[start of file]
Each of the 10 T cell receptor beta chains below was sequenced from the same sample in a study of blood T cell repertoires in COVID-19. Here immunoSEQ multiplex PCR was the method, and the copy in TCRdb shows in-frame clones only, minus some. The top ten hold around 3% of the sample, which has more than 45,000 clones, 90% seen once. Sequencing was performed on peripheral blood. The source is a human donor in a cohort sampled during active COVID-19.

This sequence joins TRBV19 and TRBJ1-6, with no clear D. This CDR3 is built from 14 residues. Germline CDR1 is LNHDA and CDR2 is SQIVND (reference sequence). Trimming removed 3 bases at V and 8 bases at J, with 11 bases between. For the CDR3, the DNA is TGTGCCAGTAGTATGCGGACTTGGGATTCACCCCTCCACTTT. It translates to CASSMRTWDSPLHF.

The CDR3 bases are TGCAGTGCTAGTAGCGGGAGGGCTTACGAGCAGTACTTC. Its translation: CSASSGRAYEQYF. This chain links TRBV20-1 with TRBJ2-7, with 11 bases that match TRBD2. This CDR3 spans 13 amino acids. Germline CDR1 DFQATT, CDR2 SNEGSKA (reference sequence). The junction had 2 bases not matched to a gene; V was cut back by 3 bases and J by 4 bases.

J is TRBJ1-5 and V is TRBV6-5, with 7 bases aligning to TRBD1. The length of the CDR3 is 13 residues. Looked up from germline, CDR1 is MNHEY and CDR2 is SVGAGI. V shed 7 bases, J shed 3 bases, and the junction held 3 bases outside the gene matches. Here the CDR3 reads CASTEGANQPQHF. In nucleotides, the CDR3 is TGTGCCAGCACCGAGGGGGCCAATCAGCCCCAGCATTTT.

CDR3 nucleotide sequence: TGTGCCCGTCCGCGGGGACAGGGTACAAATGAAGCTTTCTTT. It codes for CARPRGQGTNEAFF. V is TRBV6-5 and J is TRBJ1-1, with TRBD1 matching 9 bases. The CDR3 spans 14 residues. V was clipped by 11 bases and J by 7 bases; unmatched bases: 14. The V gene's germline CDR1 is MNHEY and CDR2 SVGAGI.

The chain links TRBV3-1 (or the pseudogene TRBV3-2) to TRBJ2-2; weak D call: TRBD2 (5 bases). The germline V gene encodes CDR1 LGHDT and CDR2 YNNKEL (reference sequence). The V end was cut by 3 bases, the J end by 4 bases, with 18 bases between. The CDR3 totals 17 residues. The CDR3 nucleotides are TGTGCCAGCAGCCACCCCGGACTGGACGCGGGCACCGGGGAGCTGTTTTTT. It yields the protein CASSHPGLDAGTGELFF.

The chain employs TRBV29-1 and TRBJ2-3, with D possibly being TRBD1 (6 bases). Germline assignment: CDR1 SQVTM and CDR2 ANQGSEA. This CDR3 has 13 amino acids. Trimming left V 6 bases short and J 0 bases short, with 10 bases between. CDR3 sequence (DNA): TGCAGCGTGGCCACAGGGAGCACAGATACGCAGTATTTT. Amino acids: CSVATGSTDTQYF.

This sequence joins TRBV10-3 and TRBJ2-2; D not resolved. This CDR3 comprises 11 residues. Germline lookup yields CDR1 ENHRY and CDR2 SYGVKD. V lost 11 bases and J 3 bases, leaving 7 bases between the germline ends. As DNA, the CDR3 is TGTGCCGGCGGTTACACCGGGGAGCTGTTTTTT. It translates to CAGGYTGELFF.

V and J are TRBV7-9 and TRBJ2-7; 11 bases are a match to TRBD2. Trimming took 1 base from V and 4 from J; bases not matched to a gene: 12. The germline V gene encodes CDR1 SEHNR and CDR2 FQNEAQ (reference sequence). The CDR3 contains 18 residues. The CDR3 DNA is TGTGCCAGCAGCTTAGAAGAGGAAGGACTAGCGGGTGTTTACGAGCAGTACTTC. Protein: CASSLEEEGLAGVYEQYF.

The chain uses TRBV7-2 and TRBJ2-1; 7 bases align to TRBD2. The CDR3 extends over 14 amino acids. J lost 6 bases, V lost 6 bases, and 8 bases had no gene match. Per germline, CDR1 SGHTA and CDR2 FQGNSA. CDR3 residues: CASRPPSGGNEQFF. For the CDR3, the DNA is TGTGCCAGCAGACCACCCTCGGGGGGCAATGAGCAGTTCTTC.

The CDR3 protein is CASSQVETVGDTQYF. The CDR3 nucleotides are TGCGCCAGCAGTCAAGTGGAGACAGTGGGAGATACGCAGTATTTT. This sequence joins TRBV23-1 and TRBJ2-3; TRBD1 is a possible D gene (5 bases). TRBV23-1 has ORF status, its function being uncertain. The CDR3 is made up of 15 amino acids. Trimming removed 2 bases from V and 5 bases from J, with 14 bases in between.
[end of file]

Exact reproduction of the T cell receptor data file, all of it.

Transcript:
Each of the 10 T cell receptor beta chains below was sequenced from the same sample in a study of blood T cell repertoires in COVID-19. Here immunoSEQ multiplex PCR was the method, and the copy in TCRdb shows in-frame clones only, minus some. The top ten hold around 3% of the sample, which has more than 45,000 clones, 90% seen once. Sequencing was performed on peripheral blood. The source is a human donor in a cohort sampled during active COVID-19.

This sequence joins TRBV19 and TRBJ1-6, with no clear D. This CDR3 is built from 14 residues. Germline CDR1 is LNHDA and CDR2 is SQIVND (reference sequence). Trimming removed 3 bases at V and 8 bases at J, with 11 bases between. For the CDR3, the DNA is TGTGCCAGTAGTATGCGGACTTGGGATTCACCCCTCCACTTT. It translates to CASSMRTWDSPLHF.

The CDR3 bases are TGCAGTGCTAGTAGCGGGAGGGCTTACGAGCAGTACTTC. Its translation: CSASSGRAYEQYF. This chain links TRBV20-1 with TRBJ2-7, with 11 bases that match TRBD2. This CDR3 spans 13 amino acids. Germline CDR1 DFQATT, CDR2 SNEGSKA (reference sequence). The junction had 2 bases not matched to a gene; V was cut back by 3 bases and J by 4 bases.

J is TRBJ1-5 and V is TRBV6-5, with 7 bases aligning to TRBD1. The length of the CDR3 is 13 residues. Looked up from germline, CDR1 is MNHEY and CDR2 is SVGAGI. V shed 7 bases, J shed 3 bases, and the junction held 3 bases outside the gene matches. Here the CDR3 reads CASTEGANQPQHF. In nucleotides, the CDR3 is TGTGCCAGCACCGAGGGGGCCAATCAGCCCCAGCATTTT.

CDR3 nucleotide sequence: TGTGCCCGTCCGCGGGGACAGGGTACAAATGAAGCTTTCTTT. It codes for CARPRGQGTNEAFF. V is TRBV6-5 and J is TRBJ1-1, with TRBD1 matching 9 bases. The CDR3 spans 14 residues. V was clipped by 11 bases and J by 7 bases; unmatched bases: 14. The V gene's germline CDR1 is MNHEY and CDR2 SVGAGI.

The chain links TRBV3-1 (or the pseudogene TRBV3-2) to TRBJ2-2; weak D call: TRBD2 (5 bases). The germline V gene encodes CDR1 LGHDT and CDR2 YNNKEL (reference sequence). The V end was cut by 3 bases, the J end by 4 bases, with 18 bases between. The CDR3 totals 17 residues. The CDR3 nucleotides are TGTGCCAGCAGCCACCCCGGACTGGACGCGGGCACCGGGGAGCTGTTTTTT. It yields the protein CASSHPGLDAGTGELFF.

The chain employs TRBV29-1 and TRBJ2-3, with D possibly being TRBD1 (6 bases). Germline assignment: CDR1 SQVTM and CDR2 ANQGSEA. This CDR3 has 13 amino acids. Trimming left V 6 bases short and J 0 bases short, with 10 bases between. CDR3 sequence (DNA): TGCAGCGTGGCCACAGGGAGCACAGATACGCAGTATTTT. Amino acids: CSVATGSTDTQYF.

This sequence joins TRBV10-3 and TRBJ2-2; D not resolved. This CDR3 comprises 11 residues. Germline lookup yields CDR1 ENHRY and CDR2 SYGVKD. V lost 11 bases and J 3 bases, leaving 7 bases between the germline ends. As DNA, the CDR3 is TGTGCCGGCGGTTACACCGGGGAGCTGTTTTTT. It translates to CAGGYTGELFF.

V and J are TRBV7-9 and TRBJ2-7; 11 bases are a match to TRBD2. Trimming took 1 base from V and 4 from J; bases not matched to a gene: 12. The germline V gene encodes CDR1 SEHNR and CDR2 FQNEAQ (reference sequence). The CDR3 contains 18 residues. The CDR3 DNA is TGTGCCAGCAGCTTAGAAGAGGAAGGACTAGCGGGTGTTTACGAGCAGTACTTC. Protein: CASSLEEEGLAGVYEQYF.

The chain uses TRBV7-2 and TRBJ2-1; 7 bases align to TRBD2. The CDR3 extends over 14 amino acids. J lost 6 bases, V lost 6 bases, and 8 bases had no gene match. Per germline, CDR1 SGHTA and CDR2 FQGNSA. CDR3 residues: CASRPPSGGNEQFF. For the CDR3, the DNA is TGTGCCAGCAGACCACCCTCGGGGGGCAATGAGCAGTTCTTC.

The CDR3 protein is CASSQVETVGDTQYF. The CDR3 nucleotides are TGCGCCAGCAGTCAAGTGGAGACAGTGGGAGATACGCAGTATTTT. This sequence joins TRBV23-1 and TRBJ2-3; TRBD1 is a possible D gene (5 bases). TRBV23-1 has ORF status, its function being uncertain. The CDR3 is made up of 15 amino acids. Trimming removed 2 bases from V and 5 bases from J, with 14 bases in between.